It was you or your prozy who wrote that
"Note!" The suddenness of It staggered
"Yes. to a married Isdy In my house -snd
sent It by a Negro."
"To Mrs. Razilly r the doctor ejaculated,
and by an angry nod Maj. Stark confirmed
Behind his smUe and back of his amia
bility the bearded physician carried both
teeth snd claws, snd he came near to show
ing them a he turned upon Clayton.
" Stuart," ourtly, " was that tha difference
you spoke of having with Mr. Razllly?"
"Why did you not tell me of writing a
note? Then I thould never have brought
At the first signal of danger old Nat drew
back to a aafer distance from the window
snd got ready to run, especially ss Dr.
Humphreys seemed to be also turning against
Mr. Stuart He saw that Clayton's face went
white, but he didn't look a bit scared, though
his voice came low and tense, as If each par
ticular syllable hurt him.
"Dr. Humphreys, you need be ashamed
of nothing I have done. Believe that Now
I'U answer Maj. Stark." Instead of retreat
ing he advanced a pace. " Tes, MaJ. Stark,
I sent a note to the lady whom I had asked
to become my wife. My attitude towards
her Is therefore clear. And I did not know
untU she told me that she was married. This
afternoon I came to Bennington in the hope
of meeting her and saying that I had loved
her in all honor and that she would be an
noyed by no further communications from
me. I now( make that statement to you,
MaJ. Stark. It Is my apology. That snds
the matter, sir. Understand me, that ends
it Now I must get my horse and ride."
Four people three white and one black
heard the major's outburst and Clayton's
silencing retort Momentarily the whites
stood dumb, while the wrought up Negro
"Mister Stuart you can't go no place.
You ain't got nary hoss."
"What!" Clayton sprang to the window.
"My sorrel's hitched at the graveyard."
1 " No, he alnt'," Nat contradicted flatly.
"Dat hoss dons broke loose and galloped
back todes Marmlon."
"Uncle Nat," Clayton seemed dazed and
helpless, " are you certain it was my horse?"
"Yas, suh. I knows yo' stockin-foot real
good. He's gone home."
As Clayton approached close to the win
dow, Barbara shrank away'and wondered at
the queer smile which now flickered across
his lips; for out of the garden or out of the'
void, from somewhere or from nowhere, he
caught again the same intangible breath of
new mown hay which must hereafter remind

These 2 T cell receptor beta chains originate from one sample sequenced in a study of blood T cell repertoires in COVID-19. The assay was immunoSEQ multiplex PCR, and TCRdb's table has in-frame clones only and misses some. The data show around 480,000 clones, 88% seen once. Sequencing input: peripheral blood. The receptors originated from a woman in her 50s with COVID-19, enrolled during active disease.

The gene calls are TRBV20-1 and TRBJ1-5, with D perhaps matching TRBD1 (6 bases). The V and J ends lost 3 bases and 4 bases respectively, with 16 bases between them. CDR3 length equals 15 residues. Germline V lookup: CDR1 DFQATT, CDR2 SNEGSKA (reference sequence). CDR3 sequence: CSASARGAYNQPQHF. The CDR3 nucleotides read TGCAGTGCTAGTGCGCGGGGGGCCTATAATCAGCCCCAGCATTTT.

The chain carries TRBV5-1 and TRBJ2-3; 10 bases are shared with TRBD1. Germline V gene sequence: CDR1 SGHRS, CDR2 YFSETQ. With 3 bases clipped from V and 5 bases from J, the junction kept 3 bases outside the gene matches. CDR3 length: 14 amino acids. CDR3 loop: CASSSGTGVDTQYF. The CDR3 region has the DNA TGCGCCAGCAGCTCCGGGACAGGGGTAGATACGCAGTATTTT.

him of her.. He smiled and the smile passed
as the dream had passed. Yet because of the
dream his- voice came softer as he turned
to the irreconcilable Stark and said: -
" Major, I must have, your car at one ta
go to Vlcksburg."
"You don't get it"
"I must have a car. 111 buy It or I'd
, steal your car to serve Col. Yandell."
"O! Tom TandeU!" With a visible effort
.the major jerked back his mind to something -he
had forgot " Take the car and go. Get
away from here. I'll order Seymour to bring
it around." "
Without conceding a nod, old Stark re
volved on his stiff lee and cane to go hob
bling out of the door, while Nat yeUed after
" Major, O major! Seymo's gone.,- Nobody
else can't drive dat car to Vicksburg 'cept-
ing Miss Barbara."
" Hush, Nat' " . Barbara puUed him down
and waited to hear what Dr. Humphreys was
saying, " Stuart I'm sorry. How much time
"None." He clenched his Hps. "I've
stayed too long." " ' , .
"Do you know the Vlcksburg road?"
"No. But I'U make It all right My God,
doctor, I've got to make it! "
Then Barbara hurried away from her win
dow and dragged old Nat into the yard.
" Uncle Nat" she whispered, " do precisely
what I say."
"Suttinly, Miss Barbara, suttinly."
" Call Mr. Clayton now. Tell him that his .
car is ready. Don't let father know, or even
Dr. Humphreys or anybody. Lead Mr. Clay
ton to the front gate. My car will be waiting
under the big tree."
"Egzactly, missy, egzactly. But Seymo'
ain't here, an' no other nigger"
' " Shut up! Do what I teU you! Put Mr.
Clayton on the back seat of the car and keep
your mouth shut If you tell a soul, those
officers might come back and catch Mr. Clay
. ton and hang him." ,
" Hang him! Hang him! Back seat? Mouf
shut? Egzactly, Miss Barbara, egzactly."
iConrturird Njt Runday